What is Lateral Movement in cyber-attacks?

What is Lateral Movement in cyber-attacks?

Even when you do your best to protect your sensitive users, and your admins have complex passwords that they change frequently, their machines are hardened, and their data is stored securely, attackers can still use lateral movement paths to access sensitive accounts.
Lateral movement refers to the techniques that a cyber-attacker uses, after gaining initial access, to move deeper into a network in search of sensitive data and other high-value assets. After entering the network, the attacker maintains ongoing access by moving through the compromised environment and obtaining increased privileges using various tools.
Lateral movement allows a threat actor to avoid detection and retain access, even if discovered on the machine that was first infected. And with a protracted dwell time, data theft might not occur until weeks or even months after the original breach.
After gaining initial access to an endpoint, such as through a phishing attack or malware infection, the attacker impersonates a legitimate user and moves through multiple systems in the network until the end goal is reached. Attaining that objective involves gathering information about multiple systems and accounts, obtaining credentials, escalating privileges and ultimately gaining access to the identified payload.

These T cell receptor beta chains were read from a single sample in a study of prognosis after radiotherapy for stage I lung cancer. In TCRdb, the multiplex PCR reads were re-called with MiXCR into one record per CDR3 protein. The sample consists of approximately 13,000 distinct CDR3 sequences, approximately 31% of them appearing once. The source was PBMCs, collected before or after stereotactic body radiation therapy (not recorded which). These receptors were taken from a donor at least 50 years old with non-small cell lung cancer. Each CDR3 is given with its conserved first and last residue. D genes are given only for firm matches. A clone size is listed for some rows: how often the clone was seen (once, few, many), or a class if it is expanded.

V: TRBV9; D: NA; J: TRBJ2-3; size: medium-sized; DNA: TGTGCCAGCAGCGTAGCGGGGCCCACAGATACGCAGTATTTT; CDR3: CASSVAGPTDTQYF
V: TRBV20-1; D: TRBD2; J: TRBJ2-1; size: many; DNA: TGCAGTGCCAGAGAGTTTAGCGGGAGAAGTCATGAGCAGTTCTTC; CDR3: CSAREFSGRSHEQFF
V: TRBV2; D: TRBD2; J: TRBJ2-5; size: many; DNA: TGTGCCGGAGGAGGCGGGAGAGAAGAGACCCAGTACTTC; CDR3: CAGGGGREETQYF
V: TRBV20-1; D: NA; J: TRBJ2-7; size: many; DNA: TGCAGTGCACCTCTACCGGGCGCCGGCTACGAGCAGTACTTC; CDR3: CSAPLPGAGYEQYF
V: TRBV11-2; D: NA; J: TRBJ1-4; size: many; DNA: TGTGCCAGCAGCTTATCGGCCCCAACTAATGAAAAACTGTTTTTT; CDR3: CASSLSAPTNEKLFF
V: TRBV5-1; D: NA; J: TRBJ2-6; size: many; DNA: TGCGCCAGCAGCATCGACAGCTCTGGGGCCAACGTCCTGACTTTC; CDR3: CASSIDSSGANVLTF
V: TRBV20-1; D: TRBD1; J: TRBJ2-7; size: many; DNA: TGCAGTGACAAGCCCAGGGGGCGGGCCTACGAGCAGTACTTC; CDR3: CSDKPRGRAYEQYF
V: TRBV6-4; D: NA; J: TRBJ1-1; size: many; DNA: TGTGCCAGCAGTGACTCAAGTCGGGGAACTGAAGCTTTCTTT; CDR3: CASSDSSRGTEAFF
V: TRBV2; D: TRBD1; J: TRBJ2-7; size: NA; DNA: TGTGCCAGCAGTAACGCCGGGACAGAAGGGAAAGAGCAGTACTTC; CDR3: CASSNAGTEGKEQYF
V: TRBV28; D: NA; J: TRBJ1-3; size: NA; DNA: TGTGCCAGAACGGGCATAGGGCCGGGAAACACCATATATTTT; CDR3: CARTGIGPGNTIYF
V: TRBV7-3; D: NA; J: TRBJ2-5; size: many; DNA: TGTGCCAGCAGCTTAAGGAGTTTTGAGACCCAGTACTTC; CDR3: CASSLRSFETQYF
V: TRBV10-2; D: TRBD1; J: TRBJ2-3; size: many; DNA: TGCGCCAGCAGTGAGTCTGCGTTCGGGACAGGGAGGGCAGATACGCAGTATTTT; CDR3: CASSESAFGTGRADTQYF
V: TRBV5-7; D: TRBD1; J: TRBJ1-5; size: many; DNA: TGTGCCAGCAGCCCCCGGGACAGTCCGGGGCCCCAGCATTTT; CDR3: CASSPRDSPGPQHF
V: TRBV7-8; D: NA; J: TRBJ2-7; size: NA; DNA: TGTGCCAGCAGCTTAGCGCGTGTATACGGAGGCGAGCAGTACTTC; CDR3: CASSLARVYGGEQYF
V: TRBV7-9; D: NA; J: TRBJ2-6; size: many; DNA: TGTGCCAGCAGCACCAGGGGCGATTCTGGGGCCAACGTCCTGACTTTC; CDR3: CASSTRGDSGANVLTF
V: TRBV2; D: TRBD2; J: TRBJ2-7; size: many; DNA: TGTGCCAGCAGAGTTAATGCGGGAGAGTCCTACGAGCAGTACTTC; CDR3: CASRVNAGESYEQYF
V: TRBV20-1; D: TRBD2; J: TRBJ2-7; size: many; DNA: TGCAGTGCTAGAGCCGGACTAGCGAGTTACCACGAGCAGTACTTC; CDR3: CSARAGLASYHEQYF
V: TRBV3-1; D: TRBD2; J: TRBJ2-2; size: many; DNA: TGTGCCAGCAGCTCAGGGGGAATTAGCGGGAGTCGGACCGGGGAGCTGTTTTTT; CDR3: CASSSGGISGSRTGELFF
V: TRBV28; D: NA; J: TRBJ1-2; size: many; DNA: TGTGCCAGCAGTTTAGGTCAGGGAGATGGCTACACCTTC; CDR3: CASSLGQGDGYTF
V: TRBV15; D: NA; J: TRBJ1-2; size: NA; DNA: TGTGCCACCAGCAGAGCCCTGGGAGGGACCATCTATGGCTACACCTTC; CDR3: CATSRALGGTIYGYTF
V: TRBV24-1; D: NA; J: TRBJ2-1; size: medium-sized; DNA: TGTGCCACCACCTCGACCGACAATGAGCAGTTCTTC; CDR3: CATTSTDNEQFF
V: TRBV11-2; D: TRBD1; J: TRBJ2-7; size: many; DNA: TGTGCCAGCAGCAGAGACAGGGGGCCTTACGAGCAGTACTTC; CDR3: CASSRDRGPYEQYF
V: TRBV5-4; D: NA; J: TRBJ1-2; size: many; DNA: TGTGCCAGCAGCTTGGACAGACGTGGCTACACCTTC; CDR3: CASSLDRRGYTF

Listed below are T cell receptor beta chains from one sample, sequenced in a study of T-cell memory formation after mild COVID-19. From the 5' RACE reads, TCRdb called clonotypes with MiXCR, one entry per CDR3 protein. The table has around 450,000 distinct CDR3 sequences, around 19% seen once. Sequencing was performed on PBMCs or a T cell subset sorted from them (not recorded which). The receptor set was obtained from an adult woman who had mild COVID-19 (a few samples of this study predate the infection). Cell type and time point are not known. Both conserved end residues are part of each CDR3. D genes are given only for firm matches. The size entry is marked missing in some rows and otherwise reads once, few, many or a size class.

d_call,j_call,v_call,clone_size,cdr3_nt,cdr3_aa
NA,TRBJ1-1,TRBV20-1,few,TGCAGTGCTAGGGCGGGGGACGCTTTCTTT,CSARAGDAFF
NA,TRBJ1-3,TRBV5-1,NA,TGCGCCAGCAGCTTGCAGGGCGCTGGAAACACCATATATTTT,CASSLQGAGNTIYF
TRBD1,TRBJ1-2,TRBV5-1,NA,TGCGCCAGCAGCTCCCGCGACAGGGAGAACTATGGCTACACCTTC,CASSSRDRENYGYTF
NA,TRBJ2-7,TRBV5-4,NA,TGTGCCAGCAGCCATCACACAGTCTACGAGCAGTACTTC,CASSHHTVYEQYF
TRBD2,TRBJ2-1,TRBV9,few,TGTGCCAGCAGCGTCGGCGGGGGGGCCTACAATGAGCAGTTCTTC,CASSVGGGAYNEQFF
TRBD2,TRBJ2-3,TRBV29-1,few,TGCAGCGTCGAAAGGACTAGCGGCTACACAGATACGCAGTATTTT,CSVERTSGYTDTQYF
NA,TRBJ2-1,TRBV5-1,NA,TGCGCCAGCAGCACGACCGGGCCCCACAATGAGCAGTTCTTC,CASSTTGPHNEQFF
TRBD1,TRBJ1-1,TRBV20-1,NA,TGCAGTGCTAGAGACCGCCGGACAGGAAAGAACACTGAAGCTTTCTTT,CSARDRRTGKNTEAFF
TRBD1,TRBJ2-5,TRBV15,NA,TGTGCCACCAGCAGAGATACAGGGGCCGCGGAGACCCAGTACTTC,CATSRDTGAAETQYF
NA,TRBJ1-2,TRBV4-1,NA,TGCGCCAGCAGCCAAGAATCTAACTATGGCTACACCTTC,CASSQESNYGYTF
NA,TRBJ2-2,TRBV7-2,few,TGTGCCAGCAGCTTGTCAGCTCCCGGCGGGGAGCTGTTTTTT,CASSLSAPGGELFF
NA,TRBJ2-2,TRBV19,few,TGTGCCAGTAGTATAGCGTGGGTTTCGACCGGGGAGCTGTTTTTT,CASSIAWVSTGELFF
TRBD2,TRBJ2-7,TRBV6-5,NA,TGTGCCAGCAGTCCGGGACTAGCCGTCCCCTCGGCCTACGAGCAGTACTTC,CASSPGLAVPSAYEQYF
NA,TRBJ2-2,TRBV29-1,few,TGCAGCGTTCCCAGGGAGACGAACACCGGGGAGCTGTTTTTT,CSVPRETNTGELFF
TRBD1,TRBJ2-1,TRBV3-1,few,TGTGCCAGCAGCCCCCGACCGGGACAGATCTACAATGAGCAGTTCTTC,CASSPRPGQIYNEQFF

In lateral movement attacks, the attacker takes advantage of instances when sensitive users sign in to a machine where a non-sensitive user has local rights. Attackers can then move laterally, accessing the less sensitive user and then moving across the computer to gain credentials for the sensitive user.
What is a lateral movement path?
Lateral movement is when an attacker uses non-sensitive accounts to gain access to sensitive accounts. Attackers use lateral movement to identify the administrators in your network and learn which machines they can access. With this information, and further moves, the attacker can take advantage of the data on your domain controllers.
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How Can You Observe If Someone is making LATERAL MOVEMENT in your network?

There are so many methods which they can use to make lateral movement…
➢ Abnormal modification of sensitive groups
➢ Broken trust between computers and domain
➢ Brute force attack using LDAP simple bind
➢ Encryption downgrade activity
➢ Honeytoken activity
➢ Identity theft using Pass-the-Hash attack
➢ Identity theft using Pass-the-Ticket attack
➢ Kerberos Golden Ticket activity
➢ Malicious data protection private information request
➢ Malicious replication of Directory Services
➢ Massive object deletion
➢ Privilege escalation using forged authorization data
➢ Reconnaissance using account enumeration
➢ Reconnaissance using Directory Services queries
➢ Reconnaissance using DNS
➢ Reconnaissance using SMB session enumeration
➢ Remote execution attempt detected
➢ Sensitive account credentials exposed & Services exposing account credentials
➢ Suspicious authentication failures
➢ Suspicious service creation
➢ Suspicion of identity theft based on abnormal behavior